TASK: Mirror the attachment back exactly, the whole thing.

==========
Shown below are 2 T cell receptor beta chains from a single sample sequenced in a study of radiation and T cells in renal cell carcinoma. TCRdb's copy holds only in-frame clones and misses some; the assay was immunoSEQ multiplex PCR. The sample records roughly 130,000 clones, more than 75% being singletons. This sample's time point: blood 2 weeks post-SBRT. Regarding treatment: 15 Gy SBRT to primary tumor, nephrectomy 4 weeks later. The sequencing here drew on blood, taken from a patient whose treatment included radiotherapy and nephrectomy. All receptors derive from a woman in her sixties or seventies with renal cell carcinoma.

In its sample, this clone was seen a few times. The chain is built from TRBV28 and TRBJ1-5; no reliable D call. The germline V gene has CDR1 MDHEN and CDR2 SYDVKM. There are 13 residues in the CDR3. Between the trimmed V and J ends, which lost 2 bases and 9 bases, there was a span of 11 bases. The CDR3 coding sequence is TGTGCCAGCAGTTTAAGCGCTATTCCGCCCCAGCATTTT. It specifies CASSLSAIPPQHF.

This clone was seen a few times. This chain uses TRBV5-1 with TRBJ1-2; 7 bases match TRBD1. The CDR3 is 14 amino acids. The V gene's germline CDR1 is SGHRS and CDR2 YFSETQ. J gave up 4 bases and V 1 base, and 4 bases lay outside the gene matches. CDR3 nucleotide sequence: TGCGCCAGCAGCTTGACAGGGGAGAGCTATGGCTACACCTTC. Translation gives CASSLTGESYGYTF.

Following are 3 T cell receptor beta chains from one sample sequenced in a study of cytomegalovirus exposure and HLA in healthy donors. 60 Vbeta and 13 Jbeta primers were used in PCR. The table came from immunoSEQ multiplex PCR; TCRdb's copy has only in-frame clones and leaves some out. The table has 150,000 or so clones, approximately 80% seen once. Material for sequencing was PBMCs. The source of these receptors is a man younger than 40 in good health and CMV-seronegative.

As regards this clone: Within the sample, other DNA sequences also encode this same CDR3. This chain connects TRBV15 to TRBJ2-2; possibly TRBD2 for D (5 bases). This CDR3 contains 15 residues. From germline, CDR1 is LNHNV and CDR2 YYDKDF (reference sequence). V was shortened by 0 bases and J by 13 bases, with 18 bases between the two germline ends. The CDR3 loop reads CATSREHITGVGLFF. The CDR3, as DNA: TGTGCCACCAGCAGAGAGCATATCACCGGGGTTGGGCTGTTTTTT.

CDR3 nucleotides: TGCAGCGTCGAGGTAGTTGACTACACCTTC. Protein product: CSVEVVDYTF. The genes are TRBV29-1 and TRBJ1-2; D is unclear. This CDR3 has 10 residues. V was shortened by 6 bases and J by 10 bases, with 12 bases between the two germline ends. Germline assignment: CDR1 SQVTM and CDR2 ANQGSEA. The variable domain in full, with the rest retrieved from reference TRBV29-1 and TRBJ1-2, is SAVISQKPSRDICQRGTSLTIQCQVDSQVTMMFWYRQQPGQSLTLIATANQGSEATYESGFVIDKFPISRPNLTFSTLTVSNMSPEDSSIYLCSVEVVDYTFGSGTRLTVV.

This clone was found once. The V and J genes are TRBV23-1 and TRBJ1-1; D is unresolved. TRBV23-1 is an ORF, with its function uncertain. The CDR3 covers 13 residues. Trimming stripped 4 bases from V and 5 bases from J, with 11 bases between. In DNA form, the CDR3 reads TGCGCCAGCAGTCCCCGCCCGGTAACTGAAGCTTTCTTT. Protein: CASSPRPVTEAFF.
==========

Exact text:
Shown below are 2 T cell receptor beta chains from a single sample sequenced in a study of radiation and T cells in renal cell carcinoma. TCRdb's copy holds only in-frame clones and misses some; the assay was immunoSEQ multiplex PCR. The sample records roughly 130,000 clones, more than 75% being singletons. This sample's time point: blood 2 weeks post-SBRT. Regarding treatment: 15 Gy SBRT to primary tumor, nephrectomy 4 weeks later. The sequencing here drew on blood, taken from a patient whose treatment included radiotherapy and nephrectomy. All receptors derive from a woman in her sixties or seventies with renal cell carcinoma.

In its sample, this clone was seen a few times. The chain is built from TRBV28 and TRBJ1-5; no reliable D call. The germline V gene has CDR1 MDHEN and CDR2 SYDVKM. There are 13 residues in the CDR3. Between the trimmed V and J ends, which lost 2 bases and 9 bases, there was a span of 11 bases. The CDR3 coding sequence is TGTGCCAGCAGTTTAAGCGCTATTCCGCCCCAGCATTTT. It specifies CASSLSAIPPQHF.

This clone was seen a few times. This chain uses TRBV5-1 with TRBJ1-2; 7 bases match TRBD1. The CDR3 is 14 amino acids. The V gene's germline CDR1 is SGHRS and CDR2 YFSETQ. J gave up 4 bases and V 1 base, and 4 bases lay outside the gene matches. CDR3 nucleotide sequence: TGCGCCAGCAGCTTGACAGGGGAGAGCTATGGCTACACCTTC. Translation gives CASSLTGESYGYTF.

Following are 3 T cell receptor beta chains from one sample sequenced in a study of cytomegalovirus exposure and HLA in healthy donors. 60 Vbeta and 13 Jbeta primers were used in PCR. The table came from immunoSEQ multiplex PCR; TCRdb's copy has only in-frame clones and leaves some out. The table has 150,000 or so clones, approximately 80% seen once. Material for sequencing was PBMCs. The source of these receptors is a man younger than 40 in good health and CMV-seronegative.

As regards this clone: Within the sample, other DNA sequences also encode this same CDR3. This chain connects TRBV15 to TRBJ2-2; possibly TRBD2 for D (5 bases). This CDR3 contains 15 residues. From germline, CDR1 is LNHNV and CDR2 YYDKDF (reference sequence). V was shortened by 0 bases and J by 13 bases, with 18 bases between the two germline ends. The CDR3 loop reads CATSREHITGVGLFF. The CDR3, as DNA: TGTGCCACCAGCAGAGAGCATATCACCGGGGTTGGGCTGTTTTTT.

CDR3 nucleotides: TGCAGCGTCGAGGTAGTTGACTACACCTTC. Protein product: CSVEVVDYTF. The genes are TRBV29-1 and TRBJ1-2; D is unclear. This CDR3 has 10 residues. V was shortened by 6 bases and J by 10 bases, with 12 bases between the two germline ends. Germline assignment: CDR1 SQVTM and CDR2 ANQGSEA. The variable domain in full, with the rest retrieved from reference TRBV29-1 and TRBJ1-2, is SAVISQKPSRDICQRGTSLTIQCQVDSQVTMMFWYRQQPGQSLTLIATANQGSEATYESGFVIDKFPISRPNLTFSTLTVSNMSPEDSSIYLCSVEVVDYTFGSGTRLTVV.

This clone was found once. The V and J genes are TRBV23-1 and TRBJ1-1; D is unresolved. TRBV23-1 is an ORF, with its function uncertain. The CDR3 covers 13 residues. Trimming stripped 4 bases from V and 5 bases from J, with 11 bases between. In DNA form, the CDR3 reads TGCGCCAGCAGTCCCCGCCCGGTAACTGAAGCTTTCTTT. Protein: CASSPRPVTEAFF.